The huge floating traffic jam outside Southern California's ports has cleared, maritime officials said Thursday.
Late in the afternoon, 60 ships were in the process of being unloaded at the ports of Los Angeles and Long Beach. That was down sharply from the peak of 94 vessels that were in the unloading queue Oct. 11, according to the Southern California Marine Exchange, which tracks ship movements at the world's third-busiest port complex.
What's more, ships are being docked and unloaded within the customary five days; during the height of the congestion, that was taking a week or more.
The gridlock, blamed on a record torrent of goods from China, was the worst since late 2002, when a 10-day lockout by shipping lines idled dockworkers all along the West Coast and stranded 129 ships.
Retailers were still assessing the harm from added costs and delays and some said their holiday-related products might run low as early as Thanksgiving. Shippers racked up extra fuel costs by racing across the Pacific at above-normal speeds to compensate for the delays in unloading.
Most worrisome for the ports, which pay some of the nation's highest blue-collar wages, was the possibility that they might have permanently lost business.
Since July, more than 100 ships have been diverted to Oakland; Manzanillo, Mexico; and other ports to avoid choked traffic at the Southern California ports.
Gap Inc., for example, redirected some shipments to Seattle and Oakland as well as through the Panama Canal to the East Coast when the gridlock set in, executives said in a conference call Thursday with analysts. As a result, they said, there wasn't any significant delay in getting holiday merchandise to the San Francisco company's stores.
By contrast, MGA Entertainment Inc., the Van Nuys-based maker of Bratz dolls, said it was running short of merchandise because of the port problems -- and that it was ready to play elsewhere.
"We are looking at other alternatives for next year, moving a warehouse to Seattle and using the ports in Vancouver and Seattle," said MGA Chief Executive Isaac Larian. "Every year it's something. First a lockout, now this."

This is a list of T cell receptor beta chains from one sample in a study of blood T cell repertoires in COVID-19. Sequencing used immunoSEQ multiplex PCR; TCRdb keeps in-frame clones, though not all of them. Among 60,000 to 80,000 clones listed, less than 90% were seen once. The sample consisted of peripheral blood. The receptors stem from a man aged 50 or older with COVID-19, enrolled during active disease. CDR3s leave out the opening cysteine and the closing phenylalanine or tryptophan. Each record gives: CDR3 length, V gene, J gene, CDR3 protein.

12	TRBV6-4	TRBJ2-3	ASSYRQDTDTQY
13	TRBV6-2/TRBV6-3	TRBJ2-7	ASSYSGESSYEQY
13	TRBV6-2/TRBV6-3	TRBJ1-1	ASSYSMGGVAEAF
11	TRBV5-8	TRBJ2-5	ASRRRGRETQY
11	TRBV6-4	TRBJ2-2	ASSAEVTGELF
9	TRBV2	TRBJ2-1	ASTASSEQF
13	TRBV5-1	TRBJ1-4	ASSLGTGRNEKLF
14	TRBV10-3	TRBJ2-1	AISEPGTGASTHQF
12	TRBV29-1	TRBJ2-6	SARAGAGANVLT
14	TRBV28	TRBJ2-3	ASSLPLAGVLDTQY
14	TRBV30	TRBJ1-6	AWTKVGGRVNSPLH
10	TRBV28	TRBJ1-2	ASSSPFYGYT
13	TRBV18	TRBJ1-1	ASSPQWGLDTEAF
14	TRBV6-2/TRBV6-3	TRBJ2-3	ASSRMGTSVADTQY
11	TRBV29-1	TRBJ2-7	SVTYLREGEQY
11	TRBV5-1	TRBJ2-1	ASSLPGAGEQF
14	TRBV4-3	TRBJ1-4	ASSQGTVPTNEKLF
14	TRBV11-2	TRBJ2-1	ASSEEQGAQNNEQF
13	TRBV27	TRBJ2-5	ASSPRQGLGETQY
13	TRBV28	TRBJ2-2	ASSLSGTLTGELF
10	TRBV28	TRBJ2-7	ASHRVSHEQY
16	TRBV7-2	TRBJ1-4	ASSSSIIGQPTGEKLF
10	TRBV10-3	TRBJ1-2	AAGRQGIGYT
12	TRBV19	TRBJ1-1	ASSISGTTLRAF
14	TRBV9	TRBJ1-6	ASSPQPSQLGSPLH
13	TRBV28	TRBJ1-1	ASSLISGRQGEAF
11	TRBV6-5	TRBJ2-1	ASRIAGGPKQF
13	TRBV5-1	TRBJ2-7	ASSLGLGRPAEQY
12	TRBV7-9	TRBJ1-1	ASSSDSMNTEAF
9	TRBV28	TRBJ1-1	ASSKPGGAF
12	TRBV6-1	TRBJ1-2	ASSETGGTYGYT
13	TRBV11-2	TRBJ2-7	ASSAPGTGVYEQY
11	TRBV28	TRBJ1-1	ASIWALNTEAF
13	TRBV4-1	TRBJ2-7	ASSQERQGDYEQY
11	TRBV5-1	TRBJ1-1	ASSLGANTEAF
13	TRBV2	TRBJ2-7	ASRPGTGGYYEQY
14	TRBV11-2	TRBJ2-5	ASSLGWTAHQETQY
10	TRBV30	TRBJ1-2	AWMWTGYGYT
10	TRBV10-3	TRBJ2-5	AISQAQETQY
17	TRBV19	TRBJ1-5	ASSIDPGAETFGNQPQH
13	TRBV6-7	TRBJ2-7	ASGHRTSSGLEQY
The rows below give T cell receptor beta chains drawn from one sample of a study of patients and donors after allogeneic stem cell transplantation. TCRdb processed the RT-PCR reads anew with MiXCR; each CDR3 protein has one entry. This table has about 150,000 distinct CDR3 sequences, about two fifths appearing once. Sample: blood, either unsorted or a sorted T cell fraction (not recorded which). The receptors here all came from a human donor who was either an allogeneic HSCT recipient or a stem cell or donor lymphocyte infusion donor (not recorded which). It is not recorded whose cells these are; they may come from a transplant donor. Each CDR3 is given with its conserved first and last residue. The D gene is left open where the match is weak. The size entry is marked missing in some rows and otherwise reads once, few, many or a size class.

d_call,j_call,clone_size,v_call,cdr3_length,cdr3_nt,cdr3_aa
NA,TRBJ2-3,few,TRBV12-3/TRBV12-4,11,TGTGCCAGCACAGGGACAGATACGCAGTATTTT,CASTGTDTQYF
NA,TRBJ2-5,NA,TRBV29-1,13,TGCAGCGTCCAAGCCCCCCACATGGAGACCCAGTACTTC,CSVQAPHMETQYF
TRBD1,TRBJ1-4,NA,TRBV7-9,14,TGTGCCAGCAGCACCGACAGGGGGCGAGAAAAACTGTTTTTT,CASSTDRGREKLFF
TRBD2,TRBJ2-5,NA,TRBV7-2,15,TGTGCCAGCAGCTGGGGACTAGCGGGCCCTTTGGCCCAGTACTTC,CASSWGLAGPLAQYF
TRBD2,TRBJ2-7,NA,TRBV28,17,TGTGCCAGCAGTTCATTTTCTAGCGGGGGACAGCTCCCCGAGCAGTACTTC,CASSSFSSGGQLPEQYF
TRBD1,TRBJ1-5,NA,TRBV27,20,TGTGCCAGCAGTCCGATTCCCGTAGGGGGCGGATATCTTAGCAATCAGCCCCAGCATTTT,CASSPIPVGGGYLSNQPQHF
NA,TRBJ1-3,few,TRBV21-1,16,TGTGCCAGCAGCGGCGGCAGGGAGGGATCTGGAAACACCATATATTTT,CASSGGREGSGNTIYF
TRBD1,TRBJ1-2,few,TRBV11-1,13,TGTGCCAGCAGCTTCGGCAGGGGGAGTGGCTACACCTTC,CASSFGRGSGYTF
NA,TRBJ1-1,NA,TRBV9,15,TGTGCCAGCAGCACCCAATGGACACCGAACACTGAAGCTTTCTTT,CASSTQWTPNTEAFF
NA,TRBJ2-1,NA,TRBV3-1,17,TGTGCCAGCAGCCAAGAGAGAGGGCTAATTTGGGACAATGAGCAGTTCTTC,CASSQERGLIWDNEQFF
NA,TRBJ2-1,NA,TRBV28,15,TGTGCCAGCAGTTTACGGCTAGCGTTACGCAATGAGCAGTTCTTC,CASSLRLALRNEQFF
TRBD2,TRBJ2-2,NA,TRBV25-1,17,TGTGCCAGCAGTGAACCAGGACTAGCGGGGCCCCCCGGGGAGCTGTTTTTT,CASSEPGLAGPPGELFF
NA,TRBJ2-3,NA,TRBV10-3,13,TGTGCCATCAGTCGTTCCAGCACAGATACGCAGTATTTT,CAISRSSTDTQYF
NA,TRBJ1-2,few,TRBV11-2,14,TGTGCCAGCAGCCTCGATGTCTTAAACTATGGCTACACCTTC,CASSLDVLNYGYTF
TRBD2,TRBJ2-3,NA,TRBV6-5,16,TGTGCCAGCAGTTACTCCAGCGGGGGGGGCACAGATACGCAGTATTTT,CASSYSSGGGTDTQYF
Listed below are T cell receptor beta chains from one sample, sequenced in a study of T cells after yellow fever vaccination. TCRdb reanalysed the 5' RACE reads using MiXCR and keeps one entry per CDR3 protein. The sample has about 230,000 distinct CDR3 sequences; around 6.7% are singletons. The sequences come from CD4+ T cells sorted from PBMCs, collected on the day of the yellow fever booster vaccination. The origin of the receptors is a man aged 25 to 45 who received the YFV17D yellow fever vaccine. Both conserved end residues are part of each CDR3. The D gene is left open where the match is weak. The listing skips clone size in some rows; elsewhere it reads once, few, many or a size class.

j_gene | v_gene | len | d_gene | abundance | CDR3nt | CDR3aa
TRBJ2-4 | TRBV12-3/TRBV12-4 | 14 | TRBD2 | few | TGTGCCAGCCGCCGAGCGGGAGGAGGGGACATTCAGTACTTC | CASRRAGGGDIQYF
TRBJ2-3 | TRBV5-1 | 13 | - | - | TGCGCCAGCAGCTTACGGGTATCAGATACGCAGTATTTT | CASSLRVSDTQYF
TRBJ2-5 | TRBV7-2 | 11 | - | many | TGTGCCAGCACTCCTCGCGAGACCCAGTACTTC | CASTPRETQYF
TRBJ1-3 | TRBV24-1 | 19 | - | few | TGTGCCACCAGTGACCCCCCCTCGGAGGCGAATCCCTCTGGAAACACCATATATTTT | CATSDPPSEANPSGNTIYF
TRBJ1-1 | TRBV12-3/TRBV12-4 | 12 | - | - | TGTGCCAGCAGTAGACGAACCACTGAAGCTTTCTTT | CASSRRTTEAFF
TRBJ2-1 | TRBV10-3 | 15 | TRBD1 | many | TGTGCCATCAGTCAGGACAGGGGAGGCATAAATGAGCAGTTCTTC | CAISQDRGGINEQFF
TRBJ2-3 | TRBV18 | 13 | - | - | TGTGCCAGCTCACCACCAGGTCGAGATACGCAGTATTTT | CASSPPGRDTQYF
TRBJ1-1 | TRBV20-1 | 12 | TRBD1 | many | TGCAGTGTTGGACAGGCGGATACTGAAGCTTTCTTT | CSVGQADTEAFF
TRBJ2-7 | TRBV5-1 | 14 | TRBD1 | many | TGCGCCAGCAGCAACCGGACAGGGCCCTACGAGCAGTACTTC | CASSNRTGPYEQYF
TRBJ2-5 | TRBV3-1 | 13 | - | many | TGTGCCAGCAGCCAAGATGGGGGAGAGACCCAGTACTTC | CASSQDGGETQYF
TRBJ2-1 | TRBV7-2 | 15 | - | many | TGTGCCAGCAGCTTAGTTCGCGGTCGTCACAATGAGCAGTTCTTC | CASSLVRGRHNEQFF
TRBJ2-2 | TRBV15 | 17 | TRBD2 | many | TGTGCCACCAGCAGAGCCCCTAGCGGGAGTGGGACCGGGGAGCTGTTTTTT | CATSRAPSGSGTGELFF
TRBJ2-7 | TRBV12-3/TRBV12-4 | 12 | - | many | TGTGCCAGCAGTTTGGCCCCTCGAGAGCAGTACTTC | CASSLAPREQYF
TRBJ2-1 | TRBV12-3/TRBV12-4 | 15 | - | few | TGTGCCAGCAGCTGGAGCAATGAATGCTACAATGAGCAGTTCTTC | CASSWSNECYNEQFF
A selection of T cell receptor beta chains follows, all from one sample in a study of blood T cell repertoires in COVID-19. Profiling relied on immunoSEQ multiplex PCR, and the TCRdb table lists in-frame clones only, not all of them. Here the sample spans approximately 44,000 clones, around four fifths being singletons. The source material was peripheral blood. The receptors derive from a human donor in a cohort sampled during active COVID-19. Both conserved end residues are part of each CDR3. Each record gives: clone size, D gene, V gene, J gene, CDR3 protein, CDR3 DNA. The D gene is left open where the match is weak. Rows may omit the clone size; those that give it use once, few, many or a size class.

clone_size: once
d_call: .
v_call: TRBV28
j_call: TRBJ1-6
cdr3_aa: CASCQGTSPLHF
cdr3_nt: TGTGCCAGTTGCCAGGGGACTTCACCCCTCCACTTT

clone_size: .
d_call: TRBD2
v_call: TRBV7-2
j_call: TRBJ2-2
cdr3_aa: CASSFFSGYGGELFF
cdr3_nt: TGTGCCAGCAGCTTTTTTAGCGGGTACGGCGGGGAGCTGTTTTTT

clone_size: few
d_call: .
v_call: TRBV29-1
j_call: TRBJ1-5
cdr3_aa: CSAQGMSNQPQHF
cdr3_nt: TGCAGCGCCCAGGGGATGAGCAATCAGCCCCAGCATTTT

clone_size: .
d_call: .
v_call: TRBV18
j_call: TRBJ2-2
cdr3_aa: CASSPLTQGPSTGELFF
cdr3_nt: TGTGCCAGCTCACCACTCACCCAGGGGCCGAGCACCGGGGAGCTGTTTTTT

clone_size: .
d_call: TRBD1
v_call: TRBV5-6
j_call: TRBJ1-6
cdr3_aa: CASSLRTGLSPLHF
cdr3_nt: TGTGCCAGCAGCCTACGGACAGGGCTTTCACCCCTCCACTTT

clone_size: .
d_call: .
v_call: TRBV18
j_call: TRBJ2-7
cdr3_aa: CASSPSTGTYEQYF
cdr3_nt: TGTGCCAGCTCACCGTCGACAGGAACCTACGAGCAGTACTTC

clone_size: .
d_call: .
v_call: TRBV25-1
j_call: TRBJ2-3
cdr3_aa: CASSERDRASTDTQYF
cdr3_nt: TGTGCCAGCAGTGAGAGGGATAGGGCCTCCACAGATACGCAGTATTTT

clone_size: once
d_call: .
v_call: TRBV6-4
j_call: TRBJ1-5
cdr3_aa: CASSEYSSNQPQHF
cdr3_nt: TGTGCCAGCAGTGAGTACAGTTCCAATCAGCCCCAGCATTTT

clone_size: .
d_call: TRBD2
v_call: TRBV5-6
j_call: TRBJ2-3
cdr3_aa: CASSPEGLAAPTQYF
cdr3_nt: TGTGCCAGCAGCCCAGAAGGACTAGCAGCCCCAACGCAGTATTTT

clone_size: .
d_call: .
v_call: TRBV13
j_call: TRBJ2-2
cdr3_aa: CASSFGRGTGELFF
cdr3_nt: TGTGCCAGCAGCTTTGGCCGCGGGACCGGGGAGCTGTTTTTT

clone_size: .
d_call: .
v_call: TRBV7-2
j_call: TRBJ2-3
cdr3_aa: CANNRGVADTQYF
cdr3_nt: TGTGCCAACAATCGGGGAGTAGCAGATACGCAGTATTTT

There may be more to come next year: Port officials and shipping lines expect another surge of cargo after global tariffs that have kept a tight cap on Chinese exports of textiles and apparel expire Jan. 1.
By some estimates, an increase of millions of metric tons of cargo from China can be expected as a result.
"We will be facing very serious problems at Los Angeles and Long Beach. It won't be a pretty picture," said Nancy Mangold, a former consultant to the World Bank and director of the China America Business Education Center at Cal State Hayward.
Experts said the shipping lines and the ports would have to make a concerted effort to reassure customers.
"They're going to have to let people know that this will not happen again," said Edward Leamer, director of the UCLA Anderson School of Business Forecast. "People should be concerned because these ports are an important source of jobs for the region."
That work is underway, said Jim McKenna, president of the Pacific Maritime Assn., which represents West Coast shipping lines. McKenna cited a number of changes, including the recent hiring of 3,100 nonunion workers. And the ports will add a third shift and will operate on weekends beginning in early 2005, he said.
"The amount of pressure that was on us this year brought a lot of issues to the forefront," McKenna said, citing forecasts for 2004 cargo traffic that caught so many people by surprise. "Everyone is looking at 2005 with their eyes open."
Times staff writer Leslie Earnest contributed to this report.